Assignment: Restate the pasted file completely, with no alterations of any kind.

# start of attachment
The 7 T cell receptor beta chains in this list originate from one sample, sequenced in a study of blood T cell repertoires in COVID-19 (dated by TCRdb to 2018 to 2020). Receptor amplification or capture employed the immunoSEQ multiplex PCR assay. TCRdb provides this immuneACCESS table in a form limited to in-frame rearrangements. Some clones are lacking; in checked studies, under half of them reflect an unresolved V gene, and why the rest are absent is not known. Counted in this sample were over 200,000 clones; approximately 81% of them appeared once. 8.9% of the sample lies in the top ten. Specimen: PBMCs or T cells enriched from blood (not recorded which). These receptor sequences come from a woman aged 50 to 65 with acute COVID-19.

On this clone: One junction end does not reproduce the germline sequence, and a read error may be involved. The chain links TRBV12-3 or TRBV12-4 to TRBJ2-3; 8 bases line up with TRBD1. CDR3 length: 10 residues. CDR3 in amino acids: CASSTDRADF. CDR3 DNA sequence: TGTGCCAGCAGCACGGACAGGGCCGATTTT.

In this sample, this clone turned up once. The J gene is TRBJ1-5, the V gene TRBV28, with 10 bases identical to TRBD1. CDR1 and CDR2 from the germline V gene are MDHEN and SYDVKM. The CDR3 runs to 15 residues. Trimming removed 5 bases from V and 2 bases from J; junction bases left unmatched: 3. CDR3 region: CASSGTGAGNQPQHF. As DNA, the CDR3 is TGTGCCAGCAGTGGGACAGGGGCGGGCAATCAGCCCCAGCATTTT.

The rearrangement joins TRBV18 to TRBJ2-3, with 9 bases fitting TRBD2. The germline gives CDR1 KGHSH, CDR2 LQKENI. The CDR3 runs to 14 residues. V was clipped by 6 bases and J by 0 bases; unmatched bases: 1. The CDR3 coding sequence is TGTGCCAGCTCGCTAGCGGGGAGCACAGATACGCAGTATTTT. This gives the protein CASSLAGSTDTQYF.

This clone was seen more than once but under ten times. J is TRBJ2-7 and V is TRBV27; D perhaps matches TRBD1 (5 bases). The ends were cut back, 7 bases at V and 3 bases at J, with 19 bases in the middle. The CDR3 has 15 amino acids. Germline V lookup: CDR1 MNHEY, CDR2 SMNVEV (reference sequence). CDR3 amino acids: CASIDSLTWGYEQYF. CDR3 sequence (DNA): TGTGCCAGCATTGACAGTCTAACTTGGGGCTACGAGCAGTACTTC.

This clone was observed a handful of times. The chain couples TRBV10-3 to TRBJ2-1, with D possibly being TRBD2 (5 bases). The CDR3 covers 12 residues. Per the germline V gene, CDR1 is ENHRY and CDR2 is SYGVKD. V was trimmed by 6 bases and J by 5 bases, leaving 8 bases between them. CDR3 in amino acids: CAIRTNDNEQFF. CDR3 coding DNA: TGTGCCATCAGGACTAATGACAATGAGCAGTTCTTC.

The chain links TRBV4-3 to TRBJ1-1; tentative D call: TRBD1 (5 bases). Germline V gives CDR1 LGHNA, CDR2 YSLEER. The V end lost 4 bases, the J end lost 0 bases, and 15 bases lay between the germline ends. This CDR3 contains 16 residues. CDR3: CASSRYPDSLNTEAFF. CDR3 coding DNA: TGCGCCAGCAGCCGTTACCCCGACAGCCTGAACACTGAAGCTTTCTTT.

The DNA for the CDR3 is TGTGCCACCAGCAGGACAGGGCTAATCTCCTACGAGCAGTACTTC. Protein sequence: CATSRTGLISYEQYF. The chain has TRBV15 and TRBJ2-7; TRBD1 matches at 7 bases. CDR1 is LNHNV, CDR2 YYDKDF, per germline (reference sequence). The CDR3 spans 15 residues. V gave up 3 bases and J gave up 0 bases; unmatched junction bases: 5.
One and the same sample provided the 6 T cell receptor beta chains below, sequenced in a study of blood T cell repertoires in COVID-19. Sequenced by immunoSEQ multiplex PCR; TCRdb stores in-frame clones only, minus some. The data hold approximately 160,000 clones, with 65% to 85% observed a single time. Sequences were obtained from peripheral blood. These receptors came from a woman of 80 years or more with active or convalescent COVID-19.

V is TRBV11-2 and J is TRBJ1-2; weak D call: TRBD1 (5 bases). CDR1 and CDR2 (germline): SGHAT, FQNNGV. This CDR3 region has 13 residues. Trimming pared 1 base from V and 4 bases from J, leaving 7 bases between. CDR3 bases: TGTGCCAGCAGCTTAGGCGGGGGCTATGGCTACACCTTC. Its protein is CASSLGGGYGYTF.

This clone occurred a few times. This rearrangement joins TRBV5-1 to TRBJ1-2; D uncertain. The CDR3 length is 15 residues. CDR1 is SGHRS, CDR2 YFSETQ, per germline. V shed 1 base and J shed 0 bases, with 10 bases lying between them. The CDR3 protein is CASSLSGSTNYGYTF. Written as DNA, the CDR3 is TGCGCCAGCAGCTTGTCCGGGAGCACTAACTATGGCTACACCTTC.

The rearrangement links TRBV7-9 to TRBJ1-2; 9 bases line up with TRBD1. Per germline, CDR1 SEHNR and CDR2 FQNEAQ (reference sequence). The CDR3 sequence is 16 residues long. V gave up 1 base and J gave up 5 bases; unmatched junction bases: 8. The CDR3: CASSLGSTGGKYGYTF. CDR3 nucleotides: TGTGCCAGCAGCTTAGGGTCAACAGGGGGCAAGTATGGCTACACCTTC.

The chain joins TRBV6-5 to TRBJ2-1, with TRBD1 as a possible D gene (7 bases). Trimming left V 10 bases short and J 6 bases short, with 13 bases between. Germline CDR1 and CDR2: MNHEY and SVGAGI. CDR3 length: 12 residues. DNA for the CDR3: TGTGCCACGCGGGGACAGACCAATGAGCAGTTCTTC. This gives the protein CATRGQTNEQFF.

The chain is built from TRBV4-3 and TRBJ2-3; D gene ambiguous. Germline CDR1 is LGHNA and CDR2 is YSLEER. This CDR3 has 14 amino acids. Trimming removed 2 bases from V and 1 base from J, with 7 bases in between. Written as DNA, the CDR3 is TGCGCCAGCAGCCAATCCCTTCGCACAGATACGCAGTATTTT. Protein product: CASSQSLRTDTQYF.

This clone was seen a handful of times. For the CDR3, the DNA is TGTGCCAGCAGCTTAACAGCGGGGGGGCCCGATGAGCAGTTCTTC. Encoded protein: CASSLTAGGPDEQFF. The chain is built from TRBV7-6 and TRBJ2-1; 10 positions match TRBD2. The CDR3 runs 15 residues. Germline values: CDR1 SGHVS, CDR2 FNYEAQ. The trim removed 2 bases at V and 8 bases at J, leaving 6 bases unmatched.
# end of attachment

The 7 T cell receptor beta chains in this list originate from one sample, sequenced in a study of blood T cell repertoires in COVID-19 (dated by TCRdb to 2018 to 2020). Receptor amplification or capture employed the immunoSEQ multiplex PCR assay. TCRdb provides this immuneACCESS table in a form limited to in-frame rearrangements. Some clones are lacking; in checked studies, under half of them reflect an unresolved V gene, and why the rest are absent is not known. Counted in this sample were over 200,000 clones; approximately 81% of them appeared once. 8.9% of the sample lies in the top ten. Specimen: PBMCs or T cells enriched from blood (not recorded which). These receptor sequences come from a woman aged 50 to 65 with acute COVID-19.

On this clone: One junction end does not reproduce the germline sequence, and a read error may be involved. The chain links TRBV12-3 or TRBV12-4 to TRBJ2-3; 8 bases line up with TRBD1. CDR3 length: 10 residues. CDR3 in amino acids: CASSTDRADF. CDR3 DNA sequence: TGTGCCAGCAGCACGGACAGGGCCGATTTT.

In this sample, this clone turned up once. The J gene is TRBJ1-5, the V gene TRBV28, with 10 bases identical to TRBD1. CDR1 and CDR2 from the germline V gene are MDHEN and SYDVKM. The CDR3 runs to 15 residues. Trimming removed 5 bases from V and 2 bases from J; junction bases left unmatched: 3. CDR3 region: CASSGTGAGNQPQHF. As DNA, the CDR3 is TGTGCCAGCAGTGGGACAGGGGCGGGCAATCAGCCCCAGCATTTT.

The rearrangement joins TRBV18 to TRBJ2-3, with 9 bases fitting TRBD2. The germline gives CDR1 KGHSH, CDR2 LQKENI. The CDR3 runs to 14 residues. V was clipped by 6 bases and J by 0 bases; unmatched bases: 1. The CDR3 coding sequence is TGTGCCAGCTCGCTAGCGGGGAGCACAGATACGCAGTATTTT. This gives the protein CASSLAGSTDTQYF.

This clone was seen more than once but under ten times. J is TRBJ2-7 and V is TRBV27; D perhaps matches TRBD1 (5 bases). The ends were cut back, 7 bases at V and 3 bases at J, with 19 bases in the middle. The CDR3 has 15 amino acids. Germline V lookup: CDR1 MNHEY, CDR2 SMNVEV (reference sequence). CDR3 amino acids: CASIDSLTWGYEQYF. CDR3 sequence (DNA): TGTGCCAGCATTGACAGTCTAACTTGGGGCTACGAGCAGTACTTC.

This clone was observed a handful of times. The chain couples TRBV10-3 to TRBJ2-1, with D possibly being TRBD2 (5 bases). The CDR3 covers 12 residues. Per the germline V gene, CDR1 is ENHRY and CDR2 is SYGVKD. V was trimmed by 6 bases and J by 5 bases, leaving 8 bases between them. CDR3 in amino acids: CAIRTNDNEQFF. CDR3 coding DNA: TGTGCCATCAGGACTAATGACAATGAGCAGTTCTTC.

The chain links TRBV4-3 to TRBJ1-1; tentative D call: TRBD1 (5 bases). Germline V gives CDR1 LGHNA, CDR2 YSLEER. The V end lost 4 bases, the J end lost 0 bases, and 15 bases lay between the germline ends. This CDR3 contains 16 residues. CDR3: CASSRYPDSLNTEAFF. CDR3 coding DNA: TGCGCCAGCAGCCGTTACCCCGACAGCCTGAACACTGAAGCTTTCTTT.

The DNA for the CDR3 is TGTGCCACCAGCAGGACAGGGCTAATCTCCTACGAGCAGTACTTC. Protein sequence: CATSRTGLISYEQYF. The chain has TRBV15 and TRBJ2-7; TRBD1 matches at 7 bases. CDR1 is LNHNV, CDR2 YYDKDF, per germline (reference sequence). The CDR3 spans 15 residues. V gave up 3 bases and J gave up 0 bases; unmatched junction bases: 5.
One and the same sample provided the 6 T cell receptor beta chains below, sequenced in a study of blood T cell repertoires in COVID-19. Sequenced by immunoSEQ multiplex PCR; TCRdb stores in-frame clones only, minus some. The data hold approximately 160,000 clones, with 65% to 85% observed a single time. Sequences were obtained from peripheral blood. These receptors came from a woman of 80 years or more with active or convalescent COVID-19.

V is TRBV11-2 and J is TRBJ1-2; weak D call: TRBD1 (5 bases). CDR1 and CDR2 (germline): SGHAT, FQNNGV. This CDR3 region has 13 residues. Trimming pared 1 base from V and 4 bases from J, leaving 7 bases between. CDR3 bases: TGTGCCAGCAGCTTAGGCGGGGGCTATGGCTACACCTTC. Its protein is CASSLGGGYGYTF.

This clone occurred a few times. This rearrangement joins TRBV5-1 to TRBJ1-2; D uncertain. The CDR3 length is 15 residues. CDR1 is SGHRS, CDR2 YFSETQ, per germline. V shed 1 base and J shed 0 bases, with 10 bases lying between them. The CDR3 protein is CASSLSGSTNYGYTF. Written as DNA, the CDR3 is TGCGCCAGCAGCTTGTCCGGGAGCACTAACTATGGCTACACCTTC.

The rearrangement links TRBV7-9 to TRBJ1-2; 9 bases line up with TRBD1. Per germline, CDR1 SEHNR and CDR2 FQNEAQ (reference sequence). The CDR3 sequence is 16 residues long. V gave up 1 base and J gave up 5 bases; unmatched junction bases: 8. The CDR3: CASSLGSTGGKYGYTF. CDR3 nucleotides: TGTGCCAGCAGCTTAGGGTCAACAGGGGGCAAGTATGGCTACACCTTC.

The chain joins TRBV6-5 to TRBJ2-1, with TRBD1 as a possible D gene (7 bases). Trimming left V 10 bases short and J 6 bases short, with 13 bases between. Germline CDR1 and CDR2: MNHEY and SVGAGI. CDR3 length: 12 residues. DNA for the CDR3: TGTGCCACGCGGGGACAGACCAATGAGCAGTTCTTC. This gives the protein CATRGQTNEQFF.

The chain is built from TRBV4-3 and TRBJ2-3; D gene ambiguous. Germline CDR1 is LGHNA and CDR2 is YSLEER. This CDR3 has 14 amino acids. Trimming removed 2 bases from V and 1 base from J, with 7 bases in between. Written as DNA, the CDR3 is TGCGCCAGCAGCCAATCCCTTCGCACAGATACGCAGTATTTT. Protein product: CASSQSLRTDTQYF.

This clone was seen a handful of times. For the CDR3, the DNA is TGTGCCAGCAGCTTAACAGCGGGGGGGCCCGATGAGCAGTTCTTC. Encoded protein: CASSLTAGGPDEQFF. The chain is built from TRBV7-6 and TRBJ2-1; 10 positions match TRBD2. The CDR3 runs 15 residues. Germline values: CDR1 SGHVS, CDR2 FNYEAQ. The trim removed 2 bases at V and 8 bases at J, leaving 6 bases unmatched.